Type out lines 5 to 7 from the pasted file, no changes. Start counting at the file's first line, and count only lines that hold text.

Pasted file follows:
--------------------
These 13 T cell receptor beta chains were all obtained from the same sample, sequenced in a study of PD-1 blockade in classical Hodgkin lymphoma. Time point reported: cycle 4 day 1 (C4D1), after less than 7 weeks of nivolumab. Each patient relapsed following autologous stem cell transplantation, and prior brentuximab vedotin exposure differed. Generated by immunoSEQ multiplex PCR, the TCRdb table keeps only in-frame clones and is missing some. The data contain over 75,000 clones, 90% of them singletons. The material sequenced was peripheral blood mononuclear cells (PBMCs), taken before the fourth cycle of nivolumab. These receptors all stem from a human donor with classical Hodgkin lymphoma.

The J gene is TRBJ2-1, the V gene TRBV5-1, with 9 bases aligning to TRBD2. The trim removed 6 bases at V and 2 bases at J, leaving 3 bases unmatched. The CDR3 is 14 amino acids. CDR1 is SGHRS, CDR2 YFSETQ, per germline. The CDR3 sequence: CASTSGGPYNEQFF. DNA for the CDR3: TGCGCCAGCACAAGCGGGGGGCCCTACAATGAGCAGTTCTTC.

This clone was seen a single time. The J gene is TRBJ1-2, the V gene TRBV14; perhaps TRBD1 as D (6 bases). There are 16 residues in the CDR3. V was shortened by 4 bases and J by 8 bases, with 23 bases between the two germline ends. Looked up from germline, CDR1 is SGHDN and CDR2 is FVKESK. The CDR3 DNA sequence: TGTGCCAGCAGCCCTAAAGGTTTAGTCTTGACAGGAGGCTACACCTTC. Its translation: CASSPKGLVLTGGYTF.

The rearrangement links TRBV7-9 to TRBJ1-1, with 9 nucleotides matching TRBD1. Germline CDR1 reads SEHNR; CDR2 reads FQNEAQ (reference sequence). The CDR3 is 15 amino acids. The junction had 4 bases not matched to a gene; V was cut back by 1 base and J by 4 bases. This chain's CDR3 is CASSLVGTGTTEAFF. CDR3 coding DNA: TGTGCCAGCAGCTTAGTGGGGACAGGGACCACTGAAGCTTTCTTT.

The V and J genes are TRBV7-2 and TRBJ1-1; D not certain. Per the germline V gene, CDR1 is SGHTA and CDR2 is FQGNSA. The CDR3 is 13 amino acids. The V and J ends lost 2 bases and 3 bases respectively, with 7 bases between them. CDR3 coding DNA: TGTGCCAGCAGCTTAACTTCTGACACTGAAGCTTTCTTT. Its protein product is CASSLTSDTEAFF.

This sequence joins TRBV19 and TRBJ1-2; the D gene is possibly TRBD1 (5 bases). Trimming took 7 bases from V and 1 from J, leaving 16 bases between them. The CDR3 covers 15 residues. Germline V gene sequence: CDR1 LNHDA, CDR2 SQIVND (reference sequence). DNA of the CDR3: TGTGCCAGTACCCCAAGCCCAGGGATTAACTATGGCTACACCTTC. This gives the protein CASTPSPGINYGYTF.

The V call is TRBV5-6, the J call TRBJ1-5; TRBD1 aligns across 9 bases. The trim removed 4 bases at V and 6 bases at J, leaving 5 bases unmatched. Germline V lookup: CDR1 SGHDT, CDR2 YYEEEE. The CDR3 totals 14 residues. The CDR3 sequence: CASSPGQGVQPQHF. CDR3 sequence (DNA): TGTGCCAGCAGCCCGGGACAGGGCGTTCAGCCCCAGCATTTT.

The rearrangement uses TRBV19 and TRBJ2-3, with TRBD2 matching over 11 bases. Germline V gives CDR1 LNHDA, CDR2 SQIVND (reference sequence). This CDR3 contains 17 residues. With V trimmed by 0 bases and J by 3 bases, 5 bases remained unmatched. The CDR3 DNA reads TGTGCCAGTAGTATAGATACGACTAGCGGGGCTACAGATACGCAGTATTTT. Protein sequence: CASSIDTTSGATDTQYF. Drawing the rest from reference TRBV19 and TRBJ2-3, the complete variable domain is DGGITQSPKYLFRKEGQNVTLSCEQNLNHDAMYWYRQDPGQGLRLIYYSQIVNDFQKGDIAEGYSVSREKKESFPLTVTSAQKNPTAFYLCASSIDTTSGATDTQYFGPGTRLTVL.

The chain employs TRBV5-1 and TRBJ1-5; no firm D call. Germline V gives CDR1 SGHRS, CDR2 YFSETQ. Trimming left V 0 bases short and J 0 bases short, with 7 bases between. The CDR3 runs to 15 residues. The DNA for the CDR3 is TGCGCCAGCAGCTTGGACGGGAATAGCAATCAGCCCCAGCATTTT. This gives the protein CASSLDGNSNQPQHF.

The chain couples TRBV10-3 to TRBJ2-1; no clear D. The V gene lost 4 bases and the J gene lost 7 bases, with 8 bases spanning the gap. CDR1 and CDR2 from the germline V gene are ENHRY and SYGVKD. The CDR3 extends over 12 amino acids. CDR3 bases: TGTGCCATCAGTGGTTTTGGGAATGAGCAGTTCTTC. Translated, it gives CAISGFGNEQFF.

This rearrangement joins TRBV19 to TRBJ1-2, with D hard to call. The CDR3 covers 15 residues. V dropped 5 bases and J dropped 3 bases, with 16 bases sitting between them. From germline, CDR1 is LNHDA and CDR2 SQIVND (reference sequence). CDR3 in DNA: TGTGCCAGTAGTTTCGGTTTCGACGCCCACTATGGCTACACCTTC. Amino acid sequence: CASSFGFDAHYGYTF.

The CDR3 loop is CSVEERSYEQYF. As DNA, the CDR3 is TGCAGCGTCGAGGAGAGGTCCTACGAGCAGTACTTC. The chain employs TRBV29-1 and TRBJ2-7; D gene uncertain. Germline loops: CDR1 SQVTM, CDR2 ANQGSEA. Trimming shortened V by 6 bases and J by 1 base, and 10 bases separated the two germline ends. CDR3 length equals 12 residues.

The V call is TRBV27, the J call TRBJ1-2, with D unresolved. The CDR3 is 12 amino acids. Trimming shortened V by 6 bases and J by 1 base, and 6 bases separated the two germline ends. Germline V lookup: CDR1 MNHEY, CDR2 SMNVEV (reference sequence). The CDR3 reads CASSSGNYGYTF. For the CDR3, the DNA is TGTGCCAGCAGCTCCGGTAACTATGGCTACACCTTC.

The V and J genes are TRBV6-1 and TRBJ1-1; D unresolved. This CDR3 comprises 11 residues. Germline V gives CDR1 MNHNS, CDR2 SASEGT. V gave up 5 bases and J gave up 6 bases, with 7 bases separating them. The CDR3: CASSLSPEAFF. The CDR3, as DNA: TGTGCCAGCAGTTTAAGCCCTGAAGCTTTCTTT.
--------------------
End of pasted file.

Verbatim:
The V and J genes are TRBV7-2 and TRBJ1-1; D not certain. Per the germline V gene, CDR1 is SGHTA and CDR2 is FQGNSA. The CDR3 is 13 amino acids. The V and J ends lost 2 bases and 3 bases respectively, with 7 bases between them. CDR3 coding DNA: TGTGCCAGCAGCTTAACTTCTGACACTGAAGCTTTCTTT. Its protein product is CASSLTSDTEAFF.

This sequence joins TRBV19 and TRBJ1-2; the D gene is possibly TRBD1 (5 bases). Trimming took 7 bases from V and 1 from J, leaving 16 bases between them. The CDR3 covers 15 residues. Germline V gene sequence: CDR1 LNHDA, CDR2 SQIVND (reference sequence). DNA of the CDR3: TGTGCCAGTACCCCAAGCCCAGGGATTAACTATGGCTACACCTTC. This gives the protein CASTPSPGINYGYTF.

The V call is TRBV5-6, the J call TRBJ1-5; TRBD1 aligns across 9 bases. The trim removed 4 bases at V and 6 bases at J, leaving 5 bases unmatched. Germline V lookup: CDR1 SGHDT, CDR2 YYEEEE. The CDR3 totals 14 residues. The CDR3 sequence: CASSPGQGVQPQHF. CDR3 sequence (DNA): TGTGCCAGCAGCCCGGGACAGGGCGTTCAGCCCCAGCATTTT.